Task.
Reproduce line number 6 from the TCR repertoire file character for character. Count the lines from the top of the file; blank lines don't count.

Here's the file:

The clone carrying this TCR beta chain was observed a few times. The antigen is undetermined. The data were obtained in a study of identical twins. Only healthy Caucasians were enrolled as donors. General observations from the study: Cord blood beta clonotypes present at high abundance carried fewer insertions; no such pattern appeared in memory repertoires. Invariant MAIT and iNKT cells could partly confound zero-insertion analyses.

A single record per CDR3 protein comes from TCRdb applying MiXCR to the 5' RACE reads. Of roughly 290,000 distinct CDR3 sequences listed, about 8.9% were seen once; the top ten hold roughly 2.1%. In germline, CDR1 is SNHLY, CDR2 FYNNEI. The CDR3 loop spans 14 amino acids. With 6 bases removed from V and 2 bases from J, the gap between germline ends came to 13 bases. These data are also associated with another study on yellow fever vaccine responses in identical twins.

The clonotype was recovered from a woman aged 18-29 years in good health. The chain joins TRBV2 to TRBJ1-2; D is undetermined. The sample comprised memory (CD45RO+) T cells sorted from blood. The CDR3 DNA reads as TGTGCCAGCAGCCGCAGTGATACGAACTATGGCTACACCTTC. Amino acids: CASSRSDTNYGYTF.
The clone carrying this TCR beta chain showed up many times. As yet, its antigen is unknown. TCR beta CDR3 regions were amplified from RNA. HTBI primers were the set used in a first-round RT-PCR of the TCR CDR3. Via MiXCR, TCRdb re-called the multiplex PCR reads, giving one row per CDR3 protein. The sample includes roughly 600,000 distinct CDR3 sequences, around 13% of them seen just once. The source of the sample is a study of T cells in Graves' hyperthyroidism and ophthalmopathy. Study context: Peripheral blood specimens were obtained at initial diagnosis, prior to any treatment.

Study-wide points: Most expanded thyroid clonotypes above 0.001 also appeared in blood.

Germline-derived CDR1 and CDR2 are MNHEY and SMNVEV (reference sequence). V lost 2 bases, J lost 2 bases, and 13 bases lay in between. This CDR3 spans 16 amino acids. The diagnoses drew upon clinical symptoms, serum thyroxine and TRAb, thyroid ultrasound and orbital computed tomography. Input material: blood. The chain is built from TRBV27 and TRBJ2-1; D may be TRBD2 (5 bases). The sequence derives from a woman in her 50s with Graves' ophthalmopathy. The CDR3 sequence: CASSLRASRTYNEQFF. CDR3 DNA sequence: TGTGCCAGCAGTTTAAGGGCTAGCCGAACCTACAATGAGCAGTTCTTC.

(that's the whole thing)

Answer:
Germline-derived CDR1 and CDR2 are MNHEY and SMNVEV (reference sequence). V lost 2 bases, J lost 2 bases, and 13 bases lay in between. This CDR3 spans 16 amino acids. The diagnoses drew upon clinical symptoms, serum thyroxine and TRAb, thyroid ultrasound and orbital computed tomography. Input material: blood. The chain is built from TRBV27 and TRBJ2-1; D may be TRBD2 (5 bases). The sequence derives from a woman in her 50s with Graves' ophthalmopathy. The CDR3 sequence: CASSLRASRTYNEQFF. CDR3 DNA sequence: TGTGCCAGCAGTTTAAGGGCTAGCCGAACCTACAATGAGCAGTTCTTC.